The Dufferin Bridge, also known as the Kashi Bridge and by its official (since 1948) name Malviya Bridge, spans the Ganges at Varanasi, just north of the Raj Ghat. This area of Varanasi is way beyond the tourists. This is workaday Benares. Buffaloes chew their cuds beside a rotting timber boat. The rusted remains of a river steamer, its hull pocked with corrosion, its boiler gaping open like a sightless skull, lies half-buried in Ganges mud. A group of men surreptitiously play cards on the ground beside a pile of funeral pyre wood. And dominating the scene, the bridge steps across the river into the hazy, half-seen forever of the northern bank.

In his short story The Bridge Builders, published in 1898 in his collection of stories titled The Day’s Work, Rudyard Kipling describes a catastrophic flood sent by the Gods to destroy the bridge before its completion. The bridge’s Chief Engineer, Findlayson, gets caught up in the flood along with his Indian serang (overseer) Peroo and, together, they are swept away and are washed up on an island. Peroo gives his half-drowned master some opium to revive him and Findlayson has a vision of the enraged Gods discussing the bridge.

“They have chained my flood, and my river is not free any more,” snarls a crocodile, the blunt-nosed, ford-haunting Mugger of the Ganges. “Heavenly Ones, take this yoke away! Give me clear water between bank and bank.”

The Gods rage against the bridge and against the “fire-carriages”, trains, that were beginning to criss-cross the sacred landscapes of India. But amid the rage there is also reason.

“Let the dirt dig in the dirt,” the elephant-headed god Ganesh says to Mother Gunga. “My people grow rich [with the trade enabled by the roads and the railways] and praise me.

The gods argue to and fro. But the waters are dropping. Mother Gunga has done her best but the “fire-carriages” will still thread their way across the land, each one bearing “a thousand pilgrims” to worship at the altars of the Gods. 

“Be content, Gunga,” the Tigress says. “Neither these men nor those that follow them mock thee at all.”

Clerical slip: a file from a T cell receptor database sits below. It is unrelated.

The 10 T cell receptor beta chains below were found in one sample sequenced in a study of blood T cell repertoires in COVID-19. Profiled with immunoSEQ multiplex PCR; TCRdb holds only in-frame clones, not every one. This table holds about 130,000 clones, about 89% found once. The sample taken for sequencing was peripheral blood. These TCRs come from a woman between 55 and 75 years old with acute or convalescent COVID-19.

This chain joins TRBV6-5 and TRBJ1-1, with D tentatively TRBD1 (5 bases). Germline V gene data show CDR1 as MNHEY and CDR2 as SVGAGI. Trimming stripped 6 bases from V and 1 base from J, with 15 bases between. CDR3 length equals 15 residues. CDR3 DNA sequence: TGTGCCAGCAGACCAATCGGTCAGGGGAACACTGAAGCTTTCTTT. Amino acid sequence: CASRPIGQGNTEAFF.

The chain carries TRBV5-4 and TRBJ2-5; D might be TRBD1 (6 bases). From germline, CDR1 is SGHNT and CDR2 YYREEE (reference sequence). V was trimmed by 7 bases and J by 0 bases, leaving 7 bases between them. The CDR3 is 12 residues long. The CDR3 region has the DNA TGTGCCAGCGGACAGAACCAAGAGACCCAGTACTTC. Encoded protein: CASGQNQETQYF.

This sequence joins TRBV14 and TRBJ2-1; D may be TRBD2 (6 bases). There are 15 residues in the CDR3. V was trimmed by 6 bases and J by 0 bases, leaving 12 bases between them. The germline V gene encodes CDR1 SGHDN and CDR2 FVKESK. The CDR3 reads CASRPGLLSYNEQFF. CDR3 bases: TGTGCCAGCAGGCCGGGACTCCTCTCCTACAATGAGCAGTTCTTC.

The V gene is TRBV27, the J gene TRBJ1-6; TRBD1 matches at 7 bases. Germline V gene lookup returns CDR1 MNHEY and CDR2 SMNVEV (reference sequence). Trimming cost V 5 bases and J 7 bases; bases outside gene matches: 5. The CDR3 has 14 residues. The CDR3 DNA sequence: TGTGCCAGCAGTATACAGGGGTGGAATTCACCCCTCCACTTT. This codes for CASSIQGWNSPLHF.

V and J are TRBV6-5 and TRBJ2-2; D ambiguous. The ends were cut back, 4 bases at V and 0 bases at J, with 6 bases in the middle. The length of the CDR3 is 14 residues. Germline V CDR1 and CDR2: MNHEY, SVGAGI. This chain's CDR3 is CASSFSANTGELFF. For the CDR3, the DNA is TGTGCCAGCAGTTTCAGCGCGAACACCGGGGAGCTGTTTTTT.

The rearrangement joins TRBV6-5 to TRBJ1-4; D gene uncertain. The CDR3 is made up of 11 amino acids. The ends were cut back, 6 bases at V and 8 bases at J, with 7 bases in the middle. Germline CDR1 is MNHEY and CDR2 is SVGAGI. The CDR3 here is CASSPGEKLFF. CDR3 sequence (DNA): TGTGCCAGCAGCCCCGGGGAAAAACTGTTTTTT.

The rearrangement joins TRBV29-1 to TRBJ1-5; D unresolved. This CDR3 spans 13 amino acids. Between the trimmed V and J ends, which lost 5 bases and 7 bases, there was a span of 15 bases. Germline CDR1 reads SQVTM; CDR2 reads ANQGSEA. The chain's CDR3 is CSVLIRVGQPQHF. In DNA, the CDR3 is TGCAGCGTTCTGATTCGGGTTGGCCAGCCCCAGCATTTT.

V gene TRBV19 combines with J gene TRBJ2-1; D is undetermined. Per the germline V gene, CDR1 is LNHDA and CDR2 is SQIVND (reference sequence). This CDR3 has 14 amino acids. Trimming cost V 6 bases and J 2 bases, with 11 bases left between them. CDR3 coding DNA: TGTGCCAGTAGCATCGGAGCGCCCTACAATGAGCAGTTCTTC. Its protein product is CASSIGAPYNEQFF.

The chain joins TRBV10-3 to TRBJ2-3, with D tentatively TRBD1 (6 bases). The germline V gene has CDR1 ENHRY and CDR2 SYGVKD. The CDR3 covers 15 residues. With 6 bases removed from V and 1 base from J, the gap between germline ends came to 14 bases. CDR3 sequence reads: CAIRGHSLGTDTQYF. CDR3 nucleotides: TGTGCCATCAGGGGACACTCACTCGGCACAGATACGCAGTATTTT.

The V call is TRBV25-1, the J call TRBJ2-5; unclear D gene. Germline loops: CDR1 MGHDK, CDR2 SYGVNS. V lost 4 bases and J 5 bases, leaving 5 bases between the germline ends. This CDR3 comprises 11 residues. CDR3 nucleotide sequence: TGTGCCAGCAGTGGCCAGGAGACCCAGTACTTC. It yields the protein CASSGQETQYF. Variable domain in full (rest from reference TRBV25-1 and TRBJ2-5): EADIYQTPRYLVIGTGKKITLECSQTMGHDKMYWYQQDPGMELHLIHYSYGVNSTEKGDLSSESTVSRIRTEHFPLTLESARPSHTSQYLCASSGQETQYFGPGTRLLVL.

The flood subsides, the sun comes out. Findlayson and Peroo are rescued and the bridge is completed. But Peroo understands the ramifications of the fire-carriages and the roads. He understands what the new rulers of India, The British, and their single, all-powerful God means for the old gods.

“When Brahm ceases to dream, the gods go,” he says to himself as he and Findlayson are taken back upriver to the undamaged Kashi Bridge.

I thought of Kipling’s story as I explored the southern approach of the bridge. Up on the deck, the traffic on the Grand Trunk Road, which stretches from Dhaka, in Bangladesh, all the way to Lahore, in Pakistan, thundered and roared. In the dank, shady confines below, fires smouldered beside shanties of tin and tar-paper. Dogs prowled the rubbish-heaps and filthy children eyed me suspiciously. On the face of the red-brick bridge tower, beside the railway lines, was a plaque:  

O. & R. R. Co.
THE DUFFERIN BRIDGE
MEMBERS OF THE COMPANY’S STAFF ASSOCIATED WITH
THE PROJECTION AND CONSTRUCTION OF THIS BRIDGE,
IN ENGLAND
SIR JOHN PENDER, CHAIRMAN.
MAJOR-GENERAL C. C. JOHNSTON, R.E., MANAGING DIRECTOR
W. F. BATHO, Esq, M. I. C. E., CONSULTING ENGINEER (UP TO HIS DEATH)
J. W. H. JAMES, Esq., M. I. C. E., DITTO  DITTO (PRESENT)
IN INDIA
AT HEADQUARTERS.
COLONEL J. H. JENKINS, B. S. C. AGENT
H. B. HEDERSTEDT, M. I. C. E.,  CHIEF ENGINEER
BABU RAMGOPAL VIDYANT, ASSISTANT DO
ON THE BRIDGE WORKS
F. T. C. WALTON, Esq, M. I. C. E. RESIDENT ENGINEER IN CHARGE OF THE BRIDGE
S. CRAWSHAW, Esq, ASSISTANT ENGINEER
——————
The following Consulting Engineers to Government held Office
at Lucknow during the projection and construction of the Bridge.
MAJOR-GENERAL R. D. DeBOURBEL, R. E.
COLONEL E. DAVIDSON, R. E.
COLONEL C. H. LUARD, R. E.
COLONEL R. C. B. PEMBERTON, R. E.
COLONEL T  F. DOWDEN, R. E.
—————-
The general features of the bridge were determined
by Messrs. Batho & Hederstedt.
The steel girders and the plant and appliances used in
erecting them, and in sinking the foundations of the piers,
were designed by Mr. Batho.  All the other
portions of the bridge were designed by Mr. Hederstedt
—————-

These were the people that Kipling knew; the inspiration for the characters in The Bridge Builders. There were no tourists here. There was just me, the ghosts of Findlayson and Peroo, and the roar and rattle of traffic on the steel lattices of the bridge across forever.